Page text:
(19) You may process aggregate collected from upland areas landward of the frequent scour zone:
(a) At any location if you use pans; spiral wheels; or sluices, concentrators, mini rocker boxes, and mini high-bankers with riffle areas totaling three square feet or less, including ganged equipment. You must classify the aggregate at the excavation site prior to processing with this equipment within the wetted perimeter or frequent scour zone.
(b) Only at an upland location landward of the frequent scour zone if you use power sluice/suction dredge combinations; high-bankers; power sluices; or rocker boxes. You may not allow tailings or wastewater to enter the wetted perimeter or frequent scour zone.
(c) Within the wetted perimeter or frequent scour zone with a sluice with a riffle area greater than three square feet. You must classify the aggregate at the excavation site prior to processing with a sluice with a riffle area exceeding three square feet.
(20) You may use pressurized water only for crevicing or for redistributing dredge tailings within the wetted perimeter. No other pressurized water use is permitted.
(21) You may conduct crevicing in the wetted perimeter, in the frequent scour zone, or landward of the frequent scour zone. The hose connecting fittings of pressurized water tools used for crevicing may not have an inside diameter larger than three-quarters of an inch. If you crevice landward of the frequent scour zone, you may not discharge sediment or wastewater to the wetted perimeter or the frequent scour zone.
(22) You must avoid areas containing live freshwater mussels. If you encounter live mussels during excavation, you must relocate your operations.
(23) You may not disturb redds. If you observe or encounter redds, or actively spawning fish when collecting or processing aggregate, you must relocate your operations.
(24) If at any time, as a result of project activities, you observe a fish kill or fish life in distress, you must immediately cease operations and notify the Washington department of fish and wildlife, and the Washington military department emergency management division of the problem. You may not resume work until the Washington department of fish and wildlife gives approval. The Washington department of fish and wildlife may require additional measures to mitigate the prospecting impacts.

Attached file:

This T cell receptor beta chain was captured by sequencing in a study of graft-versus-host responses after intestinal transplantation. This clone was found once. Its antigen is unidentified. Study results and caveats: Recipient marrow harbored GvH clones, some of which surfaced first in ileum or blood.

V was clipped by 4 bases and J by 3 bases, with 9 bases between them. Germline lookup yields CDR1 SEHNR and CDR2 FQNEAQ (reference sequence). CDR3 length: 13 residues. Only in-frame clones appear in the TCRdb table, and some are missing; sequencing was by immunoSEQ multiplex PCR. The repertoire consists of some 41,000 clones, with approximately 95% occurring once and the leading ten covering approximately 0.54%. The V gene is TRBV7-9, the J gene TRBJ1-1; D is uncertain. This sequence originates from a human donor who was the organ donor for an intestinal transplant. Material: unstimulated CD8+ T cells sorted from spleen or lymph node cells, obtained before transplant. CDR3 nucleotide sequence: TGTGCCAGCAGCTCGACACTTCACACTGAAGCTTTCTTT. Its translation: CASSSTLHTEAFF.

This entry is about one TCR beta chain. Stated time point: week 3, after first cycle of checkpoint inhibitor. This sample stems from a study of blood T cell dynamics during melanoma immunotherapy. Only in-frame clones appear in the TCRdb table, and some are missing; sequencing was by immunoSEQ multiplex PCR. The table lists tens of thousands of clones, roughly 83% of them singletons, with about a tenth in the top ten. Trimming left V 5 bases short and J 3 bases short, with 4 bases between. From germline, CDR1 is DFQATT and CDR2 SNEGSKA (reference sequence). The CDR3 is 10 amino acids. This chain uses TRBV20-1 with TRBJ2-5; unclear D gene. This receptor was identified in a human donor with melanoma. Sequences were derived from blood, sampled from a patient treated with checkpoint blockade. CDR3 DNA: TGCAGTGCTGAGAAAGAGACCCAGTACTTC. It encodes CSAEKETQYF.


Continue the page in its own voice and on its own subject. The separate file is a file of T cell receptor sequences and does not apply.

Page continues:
[Statutory Authority: RCW 77.55.091(2), 77.12.047, and 77.04.020. WSR 09-02-017 (Order 08-318), § 220-110-202, filed 12/29/08, effective 4/3/09. Statutory Authority: RCW 75.08.080, 75.20.100 and 75.20.330. WSR 99-01-088 (Order 98-252), § 220-110-202, filed 12/16/98, effective 1/16/99.]



220-110-206
Authorized work times and mineral prospecting equipment restrictions by specific state waters for mineral prospecting and placer mining projects.

Mineral prospecting and placer mining under WAC 220-110-202 shall only occur in the state waters, with the equipment restrictions, and during the times specified in the following table.
(1) The general work time for a county applies to all state waters within that county, unless otherwise indicated in the table.
(2) The work time for a listed state water applies to all its tributaries, unless otherwise indicated. Some state waters occur in multiple counties. Check the listing for the county in which mineral prospecting or placer mining is to be conducted to determine the work time for that state water.
(3) Where a tributary is listed as a boundary, that boundary shall be the line perpendicular to the receiving stream that is projected from the most upstream point of the tributary mouth to the opposite bank of the receiving stream. See Figure 1.
 
(4) Mineral prospecting and placer mining within state waters listed as "submit application" are not authorized under the Gold and Fish pamphlet. A written HPA is required for these state waters.